On Saturday evening Atal Behari Vajpayee's government won a confidence motion by 13 votes. Several hours earlier, naked, ash-covered sadhus, some brandishing cutlasses, others galloping on horseback, drove crowds of panicking pilgrims from the streets of Hardwar, northern India, and settled their differences in hand-to- hand fighting. At least 50 people were injured. The occasion was the Kumbh Mela, the most important and popular festival in Hinduism and claimed to be the largest gathering of humanity on earth: when Jupiter enters Aquarius, the Sun enters Aries and the waters of the Ganges at Hardwar are temporarily transformed, it is believed, into nectar.
This only happens once every 12 years, and when it does, millions of Hindus converge on the city (normal population 200,000). By the time this year's event reaches its climax on 13 April, it is expected 10 million will have plunged into the Ganges to wash away their sins.
The focus of activity is Har-ki-Pauri, "Vishnu's Footprint", the most upriver of the bathing places, or ghats, which during the fair lives up to Geoffrey Moorhouse's description of it as a combination of Blackpool and Lourdes. Dozens of temples, gaudy with new paint, sparkle in the sun. Yhrongs of pilgrims, exhausted by journeys that may have taken weeks, plod across the bridges to the ghat and lower themselves gratefully into the bracing, fast-flowing water.
The scene is medieval: vast crowds, bags and bundles on their heads, wrapped in blankets against the morning chill, trudging along the river; sannyasin (holy men) in saffron or pink robes and turbans, bearing staffs or tridents; the vast encampments with thousands of campfires; the main street jostling with pilgrims, fragrant with incense, betel nut, bidis and spices. The festival has been held here since the third century BC.
But there are modern stresses, too. Recent fairs have been dogged by tragedy. In 1954 at the Kumbh Mela in Allahabad - another holy city - hundreds of pilgrims were crushed to death. At Hardwar's last Kumbh Mela in 1986, many more died in another stampede. To avert disaster, the police are ubiquitous, and have banned much of the pomp and colour - caparisoned elephants and camels processing through the streets, for example, which were blamed for the mayhem at past events.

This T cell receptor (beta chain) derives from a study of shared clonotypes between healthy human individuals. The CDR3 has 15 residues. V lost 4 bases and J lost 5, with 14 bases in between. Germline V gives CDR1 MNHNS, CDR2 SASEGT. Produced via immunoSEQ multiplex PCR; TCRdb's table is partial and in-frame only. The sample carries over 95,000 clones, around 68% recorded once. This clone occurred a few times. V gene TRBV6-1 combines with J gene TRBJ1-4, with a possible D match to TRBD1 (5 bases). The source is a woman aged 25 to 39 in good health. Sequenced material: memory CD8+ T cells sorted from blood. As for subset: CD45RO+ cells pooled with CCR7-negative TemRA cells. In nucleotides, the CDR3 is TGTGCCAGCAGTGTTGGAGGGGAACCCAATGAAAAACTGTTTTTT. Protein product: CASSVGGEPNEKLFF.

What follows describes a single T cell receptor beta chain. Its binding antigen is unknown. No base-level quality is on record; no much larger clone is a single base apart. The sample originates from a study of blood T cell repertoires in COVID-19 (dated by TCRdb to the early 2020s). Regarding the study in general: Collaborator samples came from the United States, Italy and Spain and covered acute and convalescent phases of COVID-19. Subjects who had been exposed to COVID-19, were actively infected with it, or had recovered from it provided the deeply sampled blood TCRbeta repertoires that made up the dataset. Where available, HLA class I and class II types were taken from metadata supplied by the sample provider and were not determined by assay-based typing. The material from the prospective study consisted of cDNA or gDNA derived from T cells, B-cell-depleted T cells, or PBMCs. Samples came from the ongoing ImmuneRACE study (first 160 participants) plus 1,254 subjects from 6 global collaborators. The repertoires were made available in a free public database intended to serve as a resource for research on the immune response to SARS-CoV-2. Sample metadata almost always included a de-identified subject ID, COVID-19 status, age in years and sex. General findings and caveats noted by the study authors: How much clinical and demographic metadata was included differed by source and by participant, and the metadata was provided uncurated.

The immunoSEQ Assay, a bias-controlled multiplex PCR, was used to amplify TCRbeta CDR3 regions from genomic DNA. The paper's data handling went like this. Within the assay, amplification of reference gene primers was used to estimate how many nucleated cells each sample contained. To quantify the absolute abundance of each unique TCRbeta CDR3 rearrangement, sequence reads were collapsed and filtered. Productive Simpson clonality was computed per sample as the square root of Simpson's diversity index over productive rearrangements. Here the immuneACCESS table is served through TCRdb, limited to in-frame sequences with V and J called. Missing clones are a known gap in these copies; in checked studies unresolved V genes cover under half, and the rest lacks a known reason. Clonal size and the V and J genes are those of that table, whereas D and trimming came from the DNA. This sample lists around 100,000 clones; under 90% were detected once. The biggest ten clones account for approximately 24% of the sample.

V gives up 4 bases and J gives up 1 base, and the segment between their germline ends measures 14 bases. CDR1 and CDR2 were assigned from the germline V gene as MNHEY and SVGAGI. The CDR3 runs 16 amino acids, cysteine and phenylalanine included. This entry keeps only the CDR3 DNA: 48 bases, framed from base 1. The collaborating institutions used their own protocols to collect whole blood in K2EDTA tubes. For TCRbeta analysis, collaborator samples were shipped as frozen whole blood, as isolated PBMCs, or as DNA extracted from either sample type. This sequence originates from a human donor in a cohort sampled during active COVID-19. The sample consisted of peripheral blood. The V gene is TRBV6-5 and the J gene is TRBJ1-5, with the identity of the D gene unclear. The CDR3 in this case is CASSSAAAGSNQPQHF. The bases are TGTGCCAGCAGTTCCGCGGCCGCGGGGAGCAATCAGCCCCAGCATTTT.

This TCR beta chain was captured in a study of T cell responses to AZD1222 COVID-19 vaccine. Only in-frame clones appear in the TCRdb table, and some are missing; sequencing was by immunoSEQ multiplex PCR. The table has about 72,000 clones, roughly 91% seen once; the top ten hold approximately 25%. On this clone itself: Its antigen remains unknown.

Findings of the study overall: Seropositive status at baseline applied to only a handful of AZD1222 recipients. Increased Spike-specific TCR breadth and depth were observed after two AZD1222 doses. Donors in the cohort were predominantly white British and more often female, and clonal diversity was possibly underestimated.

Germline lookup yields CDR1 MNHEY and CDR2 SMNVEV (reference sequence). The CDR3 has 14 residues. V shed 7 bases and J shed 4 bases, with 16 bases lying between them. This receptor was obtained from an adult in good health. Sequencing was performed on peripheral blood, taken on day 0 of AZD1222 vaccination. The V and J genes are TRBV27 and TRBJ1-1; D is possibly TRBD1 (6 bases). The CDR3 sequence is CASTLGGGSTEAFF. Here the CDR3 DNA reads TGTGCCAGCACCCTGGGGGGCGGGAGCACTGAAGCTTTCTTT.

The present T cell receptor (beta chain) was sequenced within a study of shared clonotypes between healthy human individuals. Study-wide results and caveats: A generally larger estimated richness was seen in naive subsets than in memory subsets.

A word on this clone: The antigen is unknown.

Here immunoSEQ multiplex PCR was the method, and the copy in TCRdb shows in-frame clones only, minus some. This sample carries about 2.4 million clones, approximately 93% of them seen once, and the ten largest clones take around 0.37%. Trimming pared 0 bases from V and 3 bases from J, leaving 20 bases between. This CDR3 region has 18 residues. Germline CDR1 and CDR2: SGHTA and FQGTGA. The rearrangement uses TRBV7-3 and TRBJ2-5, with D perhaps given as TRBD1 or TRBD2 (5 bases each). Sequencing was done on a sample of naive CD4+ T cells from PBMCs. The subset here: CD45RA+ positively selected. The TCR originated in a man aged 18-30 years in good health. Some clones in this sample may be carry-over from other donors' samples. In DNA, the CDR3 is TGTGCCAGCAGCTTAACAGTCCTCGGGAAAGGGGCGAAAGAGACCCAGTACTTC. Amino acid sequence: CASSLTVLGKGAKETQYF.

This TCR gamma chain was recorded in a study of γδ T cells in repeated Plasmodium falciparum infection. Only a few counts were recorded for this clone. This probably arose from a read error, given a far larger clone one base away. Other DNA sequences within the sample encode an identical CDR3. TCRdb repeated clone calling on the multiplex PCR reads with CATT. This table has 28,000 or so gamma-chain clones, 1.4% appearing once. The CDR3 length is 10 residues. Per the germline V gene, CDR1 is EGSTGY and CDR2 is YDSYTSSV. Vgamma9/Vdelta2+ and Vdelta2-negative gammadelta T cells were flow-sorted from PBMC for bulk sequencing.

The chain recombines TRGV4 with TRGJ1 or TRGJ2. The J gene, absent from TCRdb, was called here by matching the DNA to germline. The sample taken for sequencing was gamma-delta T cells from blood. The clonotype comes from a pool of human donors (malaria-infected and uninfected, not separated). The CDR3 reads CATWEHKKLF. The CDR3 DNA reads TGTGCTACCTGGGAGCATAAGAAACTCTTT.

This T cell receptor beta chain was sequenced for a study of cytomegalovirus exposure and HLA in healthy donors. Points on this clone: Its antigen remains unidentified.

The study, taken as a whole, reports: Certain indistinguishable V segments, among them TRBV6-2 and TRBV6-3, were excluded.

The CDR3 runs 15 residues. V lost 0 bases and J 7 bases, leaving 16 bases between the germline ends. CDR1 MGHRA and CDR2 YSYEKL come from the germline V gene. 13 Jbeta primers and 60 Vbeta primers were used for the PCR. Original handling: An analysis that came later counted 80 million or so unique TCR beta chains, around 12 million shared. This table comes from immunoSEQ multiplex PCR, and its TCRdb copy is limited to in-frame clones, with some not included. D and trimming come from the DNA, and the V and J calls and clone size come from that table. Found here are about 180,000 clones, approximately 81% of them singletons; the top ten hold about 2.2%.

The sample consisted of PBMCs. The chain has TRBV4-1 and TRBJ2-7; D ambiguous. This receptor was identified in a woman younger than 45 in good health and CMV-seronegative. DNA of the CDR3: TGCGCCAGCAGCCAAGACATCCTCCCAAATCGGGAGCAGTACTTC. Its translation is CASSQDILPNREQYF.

It remains quite an occasion, all the same. All night the streets rang with shouting and singing and laughter and chanting as pilgrims poured in. In the morning they lined up for the main event of the fair, the procession through the town and along the river to Hara-ki-pauri. The gurus of each sect, in saffron robes, were in thrones on decorated carts surrounded by attendants and sheltered by golden parasols. In between, raucous and anarchic wedding bands, done up in white suits with mauve or crimson caps and puttees, blasted away on silver trumpets and horns and drums.
This was from 9am, as the procession got itself into order. Suddenly there was a weird ululation, and down the street came hundreds of naked sadhus, their hair long and matted, bodies caked with the ash of cow dung, crowding together like the tribesmen in Apocalypse Now, pressing madly through the streets towards the river.
As the holiest figures in Hinduism, they are central to the festival: this is their big day. Organised (despite their disorganised appearance) into rival akharas or monastic orders, the sadhus are the wild men of Hindu spirituality: "extremely uncontrollable" as one bystander put it with feeling. Their regime of cold baths, meditation, dope-smoking, wrestling and utter frugality combines unattractively with aggressive narcissism and an irreligious degree of pride. Two of the sects, the Juna and the Niranjani, have had a long dispute over which should be first into the Ganges during the festival. On Saturday their hostility erupted in street fighting, as naked sadhus duelled with cutlasses, belaboured each other with sticks, or threw stones. Sadhus tossed policemen into the river, vengeful police beat up pilgrims and foreign tourists, and it was five hours before order was restored. Next day the city was still tense.
Townspeople were shocked by this unprecedented violence. A student suggested a political explanation: "Now the Hindu nationalists are in power at the centre, the sadhus feel more self-assertive. But at the same time, the BJP [the Hindu nationalist party] has distanced itself from Hindu extremists, so they feel frustrated and confused."
Think of the mood of the hard left in Britain when a Labour government gets in, and you may have some idea how they feel.Reuse content